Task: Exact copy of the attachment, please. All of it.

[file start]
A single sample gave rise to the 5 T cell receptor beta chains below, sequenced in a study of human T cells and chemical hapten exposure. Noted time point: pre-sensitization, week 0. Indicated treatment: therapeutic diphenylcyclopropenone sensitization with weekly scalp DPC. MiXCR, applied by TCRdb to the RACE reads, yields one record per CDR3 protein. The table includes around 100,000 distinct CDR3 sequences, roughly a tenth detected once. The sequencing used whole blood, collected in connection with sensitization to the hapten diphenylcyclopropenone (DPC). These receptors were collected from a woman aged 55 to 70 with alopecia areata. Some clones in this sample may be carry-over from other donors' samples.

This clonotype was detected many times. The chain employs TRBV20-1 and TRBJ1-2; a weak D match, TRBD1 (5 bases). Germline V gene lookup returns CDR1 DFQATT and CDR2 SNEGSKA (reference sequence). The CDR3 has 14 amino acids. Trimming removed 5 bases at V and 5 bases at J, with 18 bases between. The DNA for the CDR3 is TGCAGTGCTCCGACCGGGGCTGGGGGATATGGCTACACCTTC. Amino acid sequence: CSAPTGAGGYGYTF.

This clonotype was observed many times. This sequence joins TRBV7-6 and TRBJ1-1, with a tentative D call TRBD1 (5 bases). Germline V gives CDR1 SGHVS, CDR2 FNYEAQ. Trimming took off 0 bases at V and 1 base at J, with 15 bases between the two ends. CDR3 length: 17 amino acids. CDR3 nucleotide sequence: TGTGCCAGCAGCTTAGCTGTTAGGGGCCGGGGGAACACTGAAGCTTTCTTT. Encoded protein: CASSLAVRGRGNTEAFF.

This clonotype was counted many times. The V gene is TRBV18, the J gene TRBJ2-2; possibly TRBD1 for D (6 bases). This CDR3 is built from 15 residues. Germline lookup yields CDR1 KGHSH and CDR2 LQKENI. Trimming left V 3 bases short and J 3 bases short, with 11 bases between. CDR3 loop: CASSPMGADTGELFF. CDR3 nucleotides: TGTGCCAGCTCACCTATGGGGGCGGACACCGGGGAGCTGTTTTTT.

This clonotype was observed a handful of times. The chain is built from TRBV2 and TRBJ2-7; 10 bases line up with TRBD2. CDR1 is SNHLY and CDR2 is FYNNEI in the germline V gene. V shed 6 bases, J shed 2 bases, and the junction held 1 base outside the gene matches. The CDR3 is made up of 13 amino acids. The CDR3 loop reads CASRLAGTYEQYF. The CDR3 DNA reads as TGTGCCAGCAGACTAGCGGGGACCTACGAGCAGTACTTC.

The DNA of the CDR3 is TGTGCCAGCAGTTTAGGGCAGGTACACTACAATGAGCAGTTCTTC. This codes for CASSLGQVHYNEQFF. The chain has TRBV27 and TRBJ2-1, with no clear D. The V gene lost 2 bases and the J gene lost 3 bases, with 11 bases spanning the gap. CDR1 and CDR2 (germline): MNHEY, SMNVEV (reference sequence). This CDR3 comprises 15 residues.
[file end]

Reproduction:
A single sample gave rise to the 5 T cell receptor beta chains below, sequenced in a study of human T cells and chemical hapten exposure. Noted time point: pre-sensitization, week 0. Indicated treatment: therapeutic diphenylcyclopropenone sensitization with weekly scalp DPC. MiXCR, applied by TCRdb to the RACE reads, yields one record per CDR3 protein. The table includes around 100,000 distinct CDR3 sequences, roughly a tenth detected once. The sequencing used whole blood, collected in connection with sensitization to the hapten diphenylcyclopropenone (DPC). These receptors were collected from a woman aged 55 to 70 with alopecia areata. Some clones in this sample may be carry-over from other donors' samples.

This clonotype was detected many times. The chain employs TRBV20-1 and TRBJ1-2; a weak D match, TRBD1 (5 bases). Germline V gene lookup returns CDR1 DFQATT and CDR2 SNEGSKA (reference sequence). The CDR3 has 14 amino acids. Trimming removed 5 bases at V and 5 bases at J, with 18 bases between. The DNA for the CDR3 is TGCAGTGCTCCGACCGGGGCTGGGGGATATGGCTACACCTTC. Amino acid sequence: CSAPTGAGGYGYTF.

This clonotype was observed many times. This sequence joins TRBV7-6 and TRBJ1-1, with a tentative D call TRBD1 (5 bases). Germline V gives CDR1 SGHVS, CDR2 FNYEAQ. Trimming took off 0 bases at V and 1 base at J, with 15 bases between the two ends. CDR3 length: 17 amino acids. CDR3 nucleotide sequence: TGTGCCAGCAGCTTAGCTGTTAGGGGCCGGGGGAACACTGAAGCTTTCTTT. Encoded protein: CASSLAVRGRGNTEAFF.

This clonotype was counted many times. The V gene is TRBV18, the J gene TRBJ2-2; possibly TRBD1 for D (6 bases). This CDR3 is built from 15 residues. Germline lookup yields CDR1 KGHSH and CDR2 LQKENI. Trimming left V 3 bases short and J 3 bases short, with 11 bases between. CDR3 loop: CASSPMGADTGELFF. CDR3 nucleotides: TGTGCCAGCTCACCTATGGGGGCGGACACCGGGGAGCTGTTTTTT.

This clonotype was observed a handful of times. The chain is built from TRBV2 and TRBJ2-7; 10 bases line up with TRBD2. CDR1 is SNHLY and CDR2 is FYNNEI in the germline V gene. V shed 6 bases, J shed 2 bases, and the junction held 1 base outside the gene matches. The CDR3 is made up of 13 amino acids. The CDR3 loop reads CASRLAGTYEQYF. The CDR3 DNA reads as TGTGCCAGCAGACTAGCGGGGACCTACGAGCAGTACTTC.

The DNA of the CDR3 is TGTGCCAGCAGTTTAGGGCAGGTACACTACAATGAGCAGTTCTTC. This codes for CASSLGQVHYNEQFF. The chain has TRBV27 and TRBJ2-1, with no clear D. The V gene lost 2 bases and the J gene lost 3 bases, with 11 bases spanning the gap. CDR1 and CDR2 (germline): MNHEY, SMNVEV (reference sequence). This CDR3 comprises 15 residues.